Apple Inc’s most important new product unveiling of the year gets underway on Tuesday, when the company will introduce the iPhone 15, new smartwatches and the latest AirPods. The event kicks off from the company’s headquarters in Cupertino, California, on September 12 at 10 am local time.
The most significant new product will be the iPhone 15 Pro line, with more minor refreshes coming to the Apple Watch and the AirPods. The company also is likely to discuss iOS 17, iPadOS 17 and watchOS 10, its upcoming software updates for the iPhone, iPad and Apple Watch.
The event, dubbed “Wonderlust,” won’t introduce a flashy new product category — like the Vision Pro headset unveiling in June — but the combination of the iPhone, Apple Watch and AirPods remains the core of the company’s ecosystem. Together, those products bring in roughly 60% of overall revenue, excluding the money generated by accompanying digital services like Apple Music.
The stakes are high this year. Apple is looking to pull out of a sales slump, and it’s counting on major changes to its high-end iPhones to get people to upgrade. The company also is facing trouble in China, where government workers are increasingly banned from using its devices and consumer sentiment may be turning against US technology.
Another wrinkle this year: Apple is switching the phone’s charging and data port to the USB-C standard, a move that may improve performance but potentially irk consumers. This will mark the second time the iPhone’s port will change. The last switch came in 2012 when Apple moved from the 30-pin iPod connector to Lightning on the iPhone 5.
Here is everything to expect from the event, based on Bloomberg’s reporting and people familiar with the company’s plans:
Keeping with its usual pattern from the past few years, Apple is planning to debut four models: the iPhone 15, 15 Plus, 15 Pro and what will be called the 15 Pro Max (not Ultra as some have speculated). The regular iPhone 15 and 15 Plus will be the base models, featuring aluminum sides and a glass back like the iPhone 14 and 14 Plus. The two high-end iPhones, meanwhile, will feature a new design that switches the side material from stainless steel to titanium.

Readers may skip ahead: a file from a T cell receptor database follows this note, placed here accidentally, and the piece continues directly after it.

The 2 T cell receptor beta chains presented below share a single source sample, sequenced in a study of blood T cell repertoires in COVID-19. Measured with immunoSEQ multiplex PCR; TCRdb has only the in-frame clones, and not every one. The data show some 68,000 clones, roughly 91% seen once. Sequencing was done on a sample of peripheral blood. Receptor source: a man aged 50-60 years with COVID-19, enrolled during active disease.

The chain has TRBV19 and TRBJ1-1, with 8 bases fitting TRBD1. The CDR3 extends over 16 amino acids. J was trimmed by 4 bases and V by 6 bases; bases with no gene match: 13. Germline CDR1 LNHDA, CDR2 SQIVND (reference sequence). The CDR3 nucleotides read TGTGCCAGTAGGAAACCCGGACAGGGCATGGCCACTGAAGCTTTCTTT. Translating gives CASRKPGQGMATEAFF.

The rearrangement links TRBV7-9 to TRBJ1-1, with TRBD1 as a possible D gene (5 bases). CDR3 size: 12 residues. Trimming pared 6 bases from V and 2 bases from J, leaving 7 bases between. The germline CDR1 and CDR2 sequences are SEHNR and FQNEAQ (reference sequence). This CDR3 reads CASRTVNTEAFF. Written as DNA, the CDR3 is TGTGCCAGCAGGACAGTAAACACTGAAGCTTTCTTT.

The iPhone 15 and 15 Plus will continue to use 6.1-inch and 6.7-inch displays, but the screens on the iPhone 15 Pro and Pro Max will appear ever so slightly larger. The look is part of a noteworthy change to the pro models: Borders around the screen will be about one-third thinner. To create the slimmer bezels, Apple is using a new manufacturing process called LIPO, or low-injection pressure overmolding.
The titanium on the Pro phones has a brushed look and replaces the fingerprint-prone steel used since the iPhone X line. People with knowledge of the new devices say the switch to titanium makes the phone more durable and about 10% lighter. The devices will retain the frosted glass back of current models, but the edges connecting the side and front are now less sharp than before. While the non-Pro phones will look mostly like current models, they will get one major visual change: the Dynamic Island, an interface that was first added to the iPhone 14 Pro models last year. It lets users see alerts in an area at the top of the display.
The higher-end phones will have a performance edge, keeping with Apple’s approach in recent years. This year’s Pro models will get a faster A17 chip built on the new 3-nanometer production process and additional memory. The processor will make those models snappier, but the biggest enhancements are the battery life savings. The iPhone 15 and 15 Plus will get the slower A16 chip from last year’s Pro phones.
The regular iPhone models will get a significant camera improvement, moving from a 12-megapixel main camera sensor to a 48-megapixel version. That matches the resolution of the main camera on last year’s iPhone 14 Pro.